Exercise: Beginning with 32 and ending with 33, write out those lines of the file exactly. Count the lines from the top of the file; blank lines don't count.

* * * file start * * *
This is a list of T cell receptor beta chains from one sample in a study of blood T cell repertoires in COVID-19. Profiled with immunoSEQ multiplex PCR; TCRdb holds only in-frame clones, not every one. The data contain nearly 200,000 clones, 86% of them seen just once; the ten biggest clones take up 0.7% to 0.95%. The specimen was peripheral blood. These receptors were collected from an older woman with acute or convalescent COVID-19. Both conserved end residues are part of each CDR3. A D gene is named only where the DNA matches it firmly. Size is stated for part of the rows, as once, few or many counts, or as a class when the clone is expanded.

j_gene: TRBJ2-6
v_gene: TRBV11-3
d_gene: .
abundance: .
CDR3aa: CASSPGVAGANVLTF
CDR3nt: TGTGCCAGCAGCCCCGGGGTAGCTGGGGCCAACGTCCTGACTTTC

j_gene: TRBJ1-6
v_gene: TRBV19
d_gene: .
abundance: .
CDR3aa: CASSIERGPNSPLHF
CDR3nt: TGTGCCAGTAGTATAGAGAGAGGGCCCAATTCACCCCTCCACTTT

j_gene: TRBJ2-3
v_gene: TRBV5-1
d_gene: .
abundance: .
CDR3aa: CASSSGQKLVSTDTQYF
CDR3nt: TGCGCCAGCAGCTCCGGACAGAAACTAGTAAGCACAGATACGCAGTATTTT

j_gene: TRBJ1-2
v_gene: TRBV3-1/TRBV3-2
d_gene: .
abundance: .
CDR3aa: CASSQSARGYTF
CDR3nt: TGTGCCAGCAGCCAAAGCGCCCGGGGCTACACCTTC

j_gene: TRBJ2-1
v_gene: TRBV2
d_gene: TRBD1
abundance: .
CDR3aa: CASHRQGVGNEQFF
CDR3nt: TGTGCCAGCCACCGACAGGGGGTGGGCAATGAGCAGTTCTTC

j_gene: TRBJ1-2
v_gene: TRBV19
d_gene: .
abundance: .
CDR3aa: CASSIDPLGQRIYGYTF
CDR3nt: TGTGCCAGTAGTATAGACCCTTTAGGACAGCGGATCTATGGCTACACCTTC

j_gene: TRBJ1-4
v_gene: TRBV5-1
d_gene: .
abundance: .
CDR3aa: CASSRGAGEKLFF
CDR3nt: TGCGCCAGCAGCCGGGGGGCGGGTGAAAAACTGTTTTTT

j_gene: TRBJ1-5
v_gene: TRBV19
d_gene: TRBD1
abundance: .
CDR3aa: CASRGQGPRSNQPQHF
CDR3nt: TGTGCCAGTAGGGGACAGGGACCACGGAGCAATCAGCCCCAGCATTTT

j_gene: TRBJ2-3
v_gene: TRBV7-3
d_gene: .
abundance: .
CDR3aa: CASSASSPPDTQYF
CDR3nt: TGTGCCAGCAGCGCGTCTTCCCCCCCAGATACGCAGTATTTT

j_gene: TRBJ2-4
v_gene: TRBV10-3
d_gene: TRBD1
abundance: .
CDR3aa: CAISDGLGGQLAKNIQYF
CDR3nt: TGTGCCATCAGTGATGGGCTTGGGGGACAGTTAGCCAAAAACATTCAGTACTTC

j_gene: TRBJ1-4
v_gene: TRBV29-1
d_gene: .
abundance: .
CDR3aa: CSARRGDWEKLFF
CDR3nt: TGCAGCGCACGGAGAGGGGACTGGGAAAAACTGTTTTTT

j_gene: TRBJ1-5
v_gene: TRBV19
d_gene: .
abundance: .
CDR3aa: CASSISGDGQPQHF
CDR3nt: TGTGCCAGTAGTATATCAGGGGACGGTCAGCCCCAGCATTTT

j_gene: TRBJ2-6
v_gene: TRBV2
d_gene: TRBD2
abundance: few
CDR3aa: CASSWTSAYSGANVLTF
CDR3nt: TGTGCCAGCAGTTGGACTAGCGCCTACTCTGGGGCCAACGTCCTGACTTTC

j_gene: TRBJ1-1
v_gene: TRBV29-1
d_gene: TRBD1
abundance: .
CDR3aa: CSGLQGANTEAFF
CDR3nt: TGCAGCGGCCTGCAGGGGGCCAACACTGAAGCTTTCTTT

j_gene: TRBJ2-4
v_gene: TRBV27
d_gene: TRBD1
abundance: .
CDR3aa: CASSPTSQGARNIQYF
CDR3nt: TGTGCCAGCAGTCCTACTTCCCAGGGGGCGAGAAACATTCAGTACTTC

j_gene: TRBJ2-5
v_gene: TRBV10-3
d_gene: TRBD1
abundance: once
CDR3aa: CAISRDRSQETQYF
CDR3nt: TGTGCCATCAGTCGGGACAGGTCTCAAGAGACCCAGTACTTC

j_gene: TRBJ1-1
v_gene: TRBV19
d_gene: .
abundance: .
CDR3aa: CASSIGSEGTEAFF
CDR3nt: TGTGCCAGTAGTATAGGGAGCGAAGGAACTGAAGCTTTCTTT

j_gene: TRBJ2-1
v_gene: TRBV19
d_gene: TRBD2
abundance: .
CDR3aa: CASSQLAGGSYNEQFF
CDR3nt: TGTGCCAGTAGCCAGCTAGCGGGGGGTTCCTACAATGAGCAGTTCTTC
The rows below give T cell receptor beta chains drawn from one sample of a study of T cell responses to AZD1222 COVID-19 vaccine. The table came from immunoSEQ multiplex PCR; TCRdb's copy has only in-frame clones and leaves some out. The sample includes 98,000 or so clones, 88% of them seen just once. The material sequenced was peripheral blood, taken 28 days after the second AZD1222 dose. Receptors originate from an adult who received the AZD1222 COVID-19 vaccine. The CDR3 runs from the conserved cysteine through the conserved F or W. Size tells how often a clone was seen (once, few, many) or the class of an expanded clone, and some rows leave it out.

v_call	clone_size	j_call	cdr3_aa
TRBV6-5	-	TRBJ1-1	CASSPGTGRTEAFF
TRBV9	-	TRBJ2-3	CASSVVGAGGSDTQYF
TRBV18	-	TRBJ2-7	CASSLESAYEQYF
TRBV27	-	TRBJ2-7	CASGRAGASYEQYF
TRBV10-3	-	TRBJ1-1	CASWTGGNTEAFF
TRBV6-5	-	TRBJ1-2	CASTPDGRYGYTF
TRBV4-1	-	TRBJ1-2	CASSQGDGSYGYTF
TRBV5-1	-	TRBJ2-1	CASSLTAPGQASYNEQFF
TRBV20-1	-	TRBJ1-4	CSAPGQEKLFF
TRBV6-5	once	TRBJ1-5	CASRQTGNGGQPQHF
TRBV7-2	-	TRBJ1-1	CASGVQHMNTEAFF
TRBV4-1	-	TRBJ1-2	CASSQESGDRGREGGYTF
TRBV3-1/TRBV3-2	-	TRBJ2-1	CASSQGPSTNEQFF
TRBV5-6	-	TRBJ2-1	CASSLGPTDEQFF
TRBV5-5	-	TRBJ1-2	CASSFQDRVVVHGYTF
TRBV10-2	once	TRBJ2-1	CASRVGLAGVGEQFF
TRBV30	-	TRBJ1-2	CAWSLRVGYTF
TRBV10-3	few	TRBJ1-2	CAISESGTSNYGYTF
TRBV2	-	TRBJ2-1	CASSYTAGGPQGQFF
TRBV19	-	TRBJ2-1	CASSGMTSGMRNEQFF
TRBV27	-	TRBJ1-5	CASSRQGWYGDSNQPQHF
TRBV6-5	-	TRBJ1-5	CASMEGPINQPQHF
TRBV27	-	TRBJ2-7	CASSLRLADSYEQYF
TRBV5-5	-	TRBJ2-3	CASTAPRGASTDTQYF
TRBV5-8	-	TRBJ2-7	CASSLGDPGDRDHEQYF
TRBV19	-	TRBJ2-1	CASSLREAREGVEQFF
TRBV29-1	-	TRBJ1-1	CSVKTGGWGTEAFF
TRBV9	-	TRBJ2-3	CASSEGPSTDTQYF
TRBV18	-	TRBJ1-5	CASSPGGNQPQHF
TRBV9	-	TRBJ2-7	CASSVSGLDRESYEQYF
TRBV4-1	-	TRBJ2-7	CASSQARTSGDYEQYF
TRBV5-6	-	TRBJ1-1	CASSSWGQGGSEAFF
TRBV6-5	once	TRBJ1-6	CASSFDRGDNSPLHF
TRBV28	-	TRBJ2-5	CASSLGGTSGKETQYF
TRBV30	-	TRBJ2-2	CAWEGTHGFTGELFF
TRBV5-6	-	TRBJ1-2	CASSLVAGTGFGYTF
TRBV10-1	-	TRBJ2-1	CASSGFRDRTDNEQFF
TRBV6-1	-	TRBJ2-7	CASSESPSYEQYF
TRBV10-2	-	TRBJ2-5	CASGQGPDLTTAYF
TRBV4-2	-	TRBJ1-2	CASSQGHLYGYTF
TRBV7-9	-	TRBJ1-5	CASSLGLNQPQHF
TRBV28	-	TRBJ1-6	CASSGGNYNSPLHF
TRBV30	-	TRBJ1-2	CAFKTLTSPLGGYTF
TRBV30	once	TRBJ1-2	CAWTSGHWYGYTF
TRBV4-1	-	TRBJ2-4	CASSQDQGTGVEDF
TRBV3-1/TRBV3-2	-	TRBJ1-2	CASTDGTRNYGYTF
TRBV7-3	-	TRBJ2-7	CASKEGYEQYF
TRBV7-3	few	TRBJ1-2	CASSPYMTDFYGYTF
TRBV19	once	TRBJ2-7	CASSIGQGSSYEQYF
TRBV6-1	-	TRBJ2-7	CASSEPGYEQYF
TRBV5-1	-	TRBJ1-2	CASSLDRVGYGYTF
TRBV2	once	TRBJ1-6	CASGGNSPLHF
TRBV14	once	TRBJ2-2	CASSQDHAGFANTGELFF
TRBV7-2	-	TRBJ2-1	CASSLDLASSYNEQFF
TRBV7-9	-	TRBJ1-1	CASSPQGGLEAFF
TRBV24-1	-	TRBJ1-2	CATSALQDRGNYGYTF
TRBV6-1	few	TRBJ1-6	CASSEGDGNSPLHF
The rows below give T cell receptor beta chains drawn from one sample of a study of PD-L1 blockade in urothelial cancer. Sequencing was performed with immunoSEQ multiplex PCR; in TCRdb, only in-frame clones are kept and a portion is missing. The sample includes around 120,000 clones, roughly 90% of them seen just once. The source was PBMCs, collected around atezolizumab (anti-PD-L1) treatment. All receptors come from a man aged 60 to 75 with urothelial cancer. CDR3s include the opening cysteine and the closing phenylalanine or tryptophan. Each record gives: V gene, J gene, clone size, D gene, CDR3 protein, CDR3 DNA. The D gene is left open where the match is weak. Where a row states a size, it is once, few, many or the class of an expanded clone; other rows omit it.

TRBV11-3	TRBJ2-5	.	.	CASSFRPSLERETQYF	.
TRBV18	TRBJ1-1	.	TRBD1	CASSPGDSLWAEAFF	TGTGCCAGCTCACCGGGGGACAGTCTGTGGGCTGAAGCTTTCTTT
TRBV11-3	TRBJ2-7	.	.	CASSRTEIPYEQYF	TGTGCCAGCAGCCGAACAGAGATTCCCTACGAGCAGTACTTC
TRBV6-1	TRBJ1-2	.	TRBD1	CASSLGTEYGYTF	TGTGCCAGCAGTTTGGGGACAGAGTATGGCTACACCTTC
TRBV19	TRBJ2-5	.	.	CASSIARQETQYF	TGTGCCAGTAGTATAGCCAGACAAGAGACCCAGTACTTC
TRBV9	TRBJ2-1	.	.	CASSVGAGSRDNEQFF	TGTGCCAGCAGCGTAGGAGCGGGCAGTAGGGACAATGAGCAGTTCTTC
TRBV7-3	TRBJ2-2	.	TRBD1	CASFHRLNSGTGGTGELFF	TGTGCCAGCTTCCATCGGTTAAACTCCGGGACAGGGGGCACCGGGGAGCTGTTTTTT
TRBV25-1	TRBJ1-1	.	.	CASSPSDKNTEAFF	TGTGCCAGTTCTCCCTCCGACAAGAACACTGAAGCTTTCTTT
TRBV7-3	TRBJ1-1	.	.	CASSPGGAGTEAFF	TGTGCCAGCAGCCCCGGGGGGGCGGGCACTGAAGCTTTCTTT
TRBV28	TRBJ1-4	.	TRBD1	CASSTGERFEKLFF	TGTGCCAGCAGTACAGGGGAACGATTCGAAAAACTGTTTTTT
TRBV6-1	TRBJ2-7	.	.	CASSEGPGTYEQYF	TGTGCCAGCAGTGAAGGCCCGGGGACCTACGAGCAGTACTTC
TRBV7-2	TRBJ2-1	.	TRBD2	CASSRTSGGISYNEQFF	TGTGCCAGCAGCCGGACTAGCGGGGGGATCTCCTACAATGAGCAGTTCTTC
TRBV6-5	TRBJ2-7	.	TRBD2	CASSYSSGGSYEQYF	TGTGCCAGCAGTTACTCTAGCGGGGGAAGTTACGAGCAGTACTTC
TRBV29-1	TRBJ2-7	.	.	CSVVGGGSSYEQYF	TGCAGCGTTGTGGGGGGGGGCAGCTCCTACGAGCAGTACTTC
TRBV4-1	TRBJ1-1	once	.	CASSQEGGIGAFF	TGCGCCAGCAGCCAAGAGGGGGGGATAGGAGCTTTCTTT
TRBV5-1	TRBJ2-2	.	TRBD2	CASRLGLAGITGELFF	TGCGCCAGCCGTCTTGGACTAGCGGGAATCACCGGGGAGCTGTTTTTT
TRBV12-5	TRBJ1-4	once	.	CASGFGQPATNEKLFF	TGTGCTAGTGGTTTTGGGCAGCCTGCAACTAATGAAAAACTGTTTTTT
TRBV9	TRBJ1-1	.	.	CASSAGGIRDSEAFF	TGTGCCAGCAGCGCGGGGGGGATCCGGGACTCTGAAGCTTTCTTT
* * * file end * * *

j_gene: TRBJ1-2
v_gene: TRBV19